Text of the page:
Michel was only targeted 11 times all season, and it's hard to imagine that changing as long as James White is in New England. We could live with the lack of catches if Michel were guaranteed a feature (and goal line) role. Unfortunately, Bill Belichick is still running the Patriots. This backfield looks even more crowded in 2019 with Michel, White, Rex Burkhead and Damien Harris, their third-round pack in the NFL Draft. Harris received work with the first team during OTAs while Michel was absent dealing with another knee injury. He had minor surgery to deal with the issue, but this continues a troubling pattern with Michel. He tore his ACL in high school and missed time in college and his rookie year dealing with knee procedures. There are just too many different ways for Michel to bust.
PHI Philadelphia • #26
Age: 24 • Experience: 3 yrs.
I like Sanders' talent. I hate his situation. While the Eagles do figure to have one of the best offenses in the NFL there seems to be little chance that any running backs get enough touches to star there. Entering Week 1, I'd expect Jordan Howard to lead the team in carries and Darren Sproles to be the third-down back. Sanders will have to fight for scraps with Wendell Smallwood and Corey Clement until he surpasses one of the veterans. I do think that will happen by midseason, but the upside for Sanders in Year 1 is probably 15 touches a game, and he's being drafted as though that's the expectation.
Mark Ingram RB
HOU Houston • #2
Age: 31 • Experience: 11 year
A running back turning 30 in-season that's going from a team that has generated the most running back Fantasy points over the past decade (by a ton) to a worse offense with a rushing quarterback, which will mean fewer receptions. Oh, and this coaching staff has made in-season lead back changes three consecutive seasons, much to Fantasy players' dismay. How many red flags do you need?
Propping up a career underachiever on the strength of a small sample rushing efficiency boom is among the worst mistakes to make. Jordan Howard's 2017 is the cautionary tale for a player of this archetype; he finished sixth in the league in rushing yardage and tied for third in rushing touchdowns and was only the RB14 in PPR. Henry's lack of receiving means he needs to be at the top of both the rushing yardage and rushing touchdown leaderboards to approach a modern elite Fantasy season, and there's way more room for downside at his ADP.
We've learned time and again to target the cheaper of Bill Belichick's running backs, but drafters are still taking Michel far too high considering his complete lack of receiving work last season. Like Henry, Michel is an efficient runner. Also like Henry, it won't matter for Fantasy unless he pulls a LeGarrette Blount and notches 18 rushing touchdowns. But keep in mind, no other Patriots back has more than six in a season over the past five years, and New England drafted another back in the third round that has been specifically mentioned as a goal-line option.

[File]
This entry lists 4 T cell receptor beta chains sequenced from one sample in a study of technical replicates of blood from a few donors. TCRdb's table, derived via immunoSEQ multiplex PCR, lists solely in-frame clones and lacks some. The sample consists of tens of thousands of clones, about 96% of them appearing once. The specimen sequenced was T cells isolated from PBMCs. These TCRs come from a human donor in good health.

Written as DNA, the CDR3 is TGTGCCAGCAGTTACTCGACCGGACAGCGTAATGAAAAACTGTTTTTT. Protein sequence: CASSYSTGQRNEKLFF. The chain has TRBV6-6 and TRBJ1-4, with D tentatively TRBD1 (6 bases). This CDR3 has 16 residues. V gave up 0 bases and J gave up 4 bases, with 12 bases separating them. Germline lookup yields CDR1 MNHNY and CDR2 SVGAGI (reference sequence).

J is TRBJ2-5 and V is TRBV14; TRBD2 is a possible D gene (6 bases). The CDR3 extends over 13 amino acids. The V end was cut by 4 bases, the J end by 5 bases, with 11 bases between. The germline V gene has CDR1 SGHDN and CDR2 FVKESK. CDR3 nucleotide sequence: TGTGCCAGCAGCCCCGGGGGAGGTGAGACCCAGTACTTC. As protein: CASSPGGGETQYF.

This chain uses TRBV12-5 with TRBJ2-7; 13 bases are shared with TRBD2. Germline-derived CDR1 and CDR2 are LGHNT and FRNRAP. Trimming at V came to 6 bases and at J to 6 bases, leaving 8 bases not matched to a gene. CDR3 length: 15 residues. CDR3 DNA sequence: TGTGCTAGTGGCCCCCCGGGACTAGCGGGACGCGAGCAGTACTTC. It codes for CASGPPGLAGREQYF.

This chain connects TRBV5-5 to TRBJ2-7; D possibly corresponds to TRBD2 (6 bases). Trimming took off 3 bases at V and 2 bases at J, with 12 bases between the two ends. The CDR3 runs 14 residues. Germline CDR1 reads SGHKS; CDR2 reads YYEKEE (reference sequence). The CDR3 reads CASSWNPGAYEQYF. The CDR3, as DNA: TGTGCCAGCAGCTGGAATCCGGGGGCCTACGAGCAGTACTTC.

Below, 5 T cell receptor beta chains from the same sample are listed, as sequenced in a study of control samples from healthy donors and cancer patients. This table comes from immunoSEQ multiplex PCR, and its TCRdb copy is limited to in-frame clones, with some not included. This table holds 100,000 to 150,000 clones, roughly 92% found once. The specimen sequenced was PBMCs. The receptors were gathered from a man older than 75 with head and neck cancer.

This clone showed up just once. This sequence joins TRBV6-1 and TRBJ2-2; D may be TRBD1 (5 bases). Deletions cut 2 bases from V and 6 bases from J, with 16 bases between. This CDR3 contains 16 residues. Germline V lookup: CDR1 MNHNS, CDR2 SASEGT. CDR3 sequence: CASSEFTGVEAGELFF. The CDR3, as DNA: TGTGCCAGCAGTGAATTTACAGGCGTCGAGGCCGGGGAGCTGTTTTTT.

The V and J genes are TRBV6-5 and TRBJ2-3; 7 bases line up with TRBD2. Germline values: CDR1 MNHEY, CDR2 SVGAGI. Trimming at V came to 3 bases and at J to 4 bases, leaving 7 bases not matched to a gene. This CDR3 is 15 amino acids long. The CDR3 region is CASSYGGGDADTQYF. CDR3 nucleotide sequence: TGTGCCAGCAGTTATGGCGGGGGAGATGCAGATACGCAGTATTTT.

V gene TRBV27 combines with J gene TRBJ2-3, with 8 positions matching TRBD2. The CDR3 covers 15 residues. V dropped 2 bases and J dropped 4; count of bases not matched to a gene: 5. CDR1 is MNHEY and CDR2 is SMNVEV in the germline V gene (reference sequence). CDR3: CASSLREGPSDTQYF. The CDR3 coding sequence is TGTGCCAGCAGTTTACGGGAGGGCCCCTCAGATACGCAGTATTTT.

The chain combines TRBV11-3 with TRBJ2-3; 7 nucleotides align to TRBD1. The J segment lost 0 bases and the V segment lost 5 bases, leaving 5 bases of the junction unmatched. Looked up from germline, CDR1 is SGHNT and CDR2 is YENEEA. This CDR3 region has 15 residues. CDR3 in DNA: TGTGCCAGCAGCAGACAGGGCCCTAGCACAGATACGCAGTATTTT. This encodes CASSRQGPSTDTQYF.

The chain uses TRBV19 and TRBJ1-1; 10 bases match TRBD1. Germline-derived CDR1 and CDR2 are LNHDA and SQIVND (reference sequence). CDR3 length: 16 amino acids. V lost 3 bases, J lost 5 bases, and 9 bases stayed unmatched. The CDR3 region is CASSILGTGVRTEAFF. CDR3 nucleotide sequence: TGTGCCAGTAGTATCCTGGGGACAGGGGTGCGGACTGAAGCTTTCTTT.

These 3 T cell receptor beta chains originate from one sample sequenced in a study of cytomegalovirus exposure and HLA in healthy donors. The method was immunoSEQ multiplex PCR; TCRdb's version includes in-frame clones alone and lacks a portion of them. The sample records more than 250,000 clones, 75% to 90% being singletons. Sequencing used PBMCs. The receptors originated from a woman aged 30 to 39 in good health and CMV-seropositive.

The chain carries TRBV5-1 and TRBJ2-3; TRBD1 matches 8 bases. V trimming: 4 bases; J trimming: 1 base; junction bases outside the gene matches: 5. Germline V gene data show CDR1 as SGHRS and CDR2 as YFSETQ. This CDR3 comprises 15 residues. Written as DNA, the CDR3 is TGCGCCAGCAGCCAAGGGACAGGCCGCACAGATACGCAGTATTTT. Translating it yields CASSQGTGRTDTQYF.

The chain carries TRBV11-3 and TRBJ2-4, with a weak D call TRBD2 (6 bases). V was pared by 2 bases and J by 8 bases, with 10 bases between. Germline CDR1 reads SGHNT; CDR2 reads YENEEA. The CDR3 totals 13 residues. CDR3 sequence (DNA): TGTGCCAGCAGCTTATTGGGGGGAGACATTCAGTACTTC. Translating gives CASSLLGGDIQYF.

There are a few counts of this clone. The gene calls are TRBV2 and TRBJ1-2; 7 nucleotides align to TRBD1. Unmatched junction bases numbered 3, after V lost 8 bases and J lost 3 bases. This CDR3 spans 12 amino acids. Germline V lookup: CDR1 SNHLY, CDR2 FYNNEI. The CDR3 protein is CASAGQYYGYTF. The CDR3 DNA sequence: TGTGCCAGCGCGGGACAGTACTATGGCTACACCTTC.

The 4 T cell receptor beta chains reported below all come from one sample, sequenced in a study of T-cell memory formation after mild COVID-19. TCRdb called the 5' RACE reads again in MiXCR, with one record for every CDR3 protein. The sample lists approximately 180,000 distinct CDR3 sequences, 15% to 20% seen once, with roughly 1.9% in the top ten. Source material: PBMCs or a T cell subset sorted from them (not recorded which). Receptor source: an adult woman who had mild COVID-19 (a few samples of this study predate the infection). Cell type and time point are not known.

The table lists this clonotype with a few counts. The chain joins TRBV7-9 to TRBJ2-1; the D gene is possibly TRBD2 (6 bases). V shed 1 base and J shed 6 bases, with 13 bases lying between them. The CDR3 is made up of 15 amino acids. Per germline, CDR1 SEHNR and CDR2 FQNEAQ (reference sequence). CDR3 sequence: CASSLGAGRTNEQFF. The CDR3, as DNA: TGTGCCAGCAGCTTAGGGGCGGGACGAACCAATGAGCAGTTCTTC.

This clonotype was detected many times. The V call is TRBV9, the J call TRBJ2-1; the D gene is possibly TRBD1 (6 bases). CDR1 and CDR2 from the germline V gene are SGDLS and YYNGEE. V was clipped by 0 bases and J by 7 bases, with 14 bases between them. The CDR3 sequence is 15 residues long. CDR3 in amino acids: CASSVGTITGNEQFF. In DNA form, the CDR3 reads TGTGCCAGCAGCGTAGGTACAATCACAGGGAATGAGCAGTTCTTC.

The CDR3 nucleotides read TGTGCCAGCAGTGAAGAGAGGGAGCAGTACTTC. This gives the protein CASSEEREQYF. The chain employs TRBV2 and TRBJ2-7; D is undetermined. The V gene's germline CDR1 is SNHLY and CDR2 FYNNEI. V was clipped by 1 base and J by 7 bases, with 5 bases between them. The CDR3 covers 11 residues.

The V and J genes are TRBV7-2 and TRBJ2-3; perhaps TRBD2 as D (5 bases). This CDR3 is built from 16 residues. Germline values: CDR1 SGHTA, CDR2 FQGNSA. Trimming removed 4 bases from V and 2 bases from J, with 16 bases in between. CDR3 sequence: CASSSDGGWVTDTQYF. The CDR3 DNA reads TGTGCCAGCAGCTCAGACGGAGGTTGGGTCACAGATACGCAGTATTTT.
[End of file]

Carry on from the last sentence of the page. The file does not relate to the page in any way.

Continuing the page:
I don't quite see the league-winning upside with Henry some others do. If a back is going to break into the top tier at the position, you need to catch passes. Only one top-10 running back in 2018 caught fewer than 43 passes, and that was Kareem Hunt, who had 26 in 11 games; Henry has 39 in 47 career games. Henry finished 16th in PPR scoring last season, and he needed eight touchdowns in the final five games to get there. You can squint and see another double-digit touchdown season with 1,300 rushing yards for a top-10 finish, but that seems pretty close to the ceiling here.
Kareem Hunt RB
CLE Cleveland • #27
Age: 26 • Experience: 5 yrs.
I'm not sure there's a reason to even draft Hunt, but there's definitely no reason to draft him with a top-100 pick. Hunt won't play at all until Week 10, and he won't have a workhorse role unless something has gone terribly wrong for Nick Chubb. The most likely outcome is, you're spending an eighth-round pick on someone who certainly won't see the field until Week 10, and who may not see 15-plus touches at any point. Easy pass.
CHI Chicago • #32
Age: 24 • Experience: 3 yrs.
There seems to be an assumption being made that Montgomery will simply absorb all of the 270 touches Jordan Howard left behind when he was traded to the Eagles, but I'm not so sure. The Bears went out and signed Mike Davis this offseason, coming off a season where he rushed for 514 yards on 112 carries and added 34 catches for 214 yards for the Seahawks. Davis is an effective player in his own right, and even if Montgomery gets the largest slice of the pie between him, Davis, and Tarik Cohen, I doubt it's going to be 250-plus touches.
So which Fantasy Football busts should you avoid in your draft? And which superstar QB isn't a trustworthy QB1 option? Visit SportsLine now to get Fantasy Football cheat sheets from the model that called Allen Robinson's disappointing season, and find out.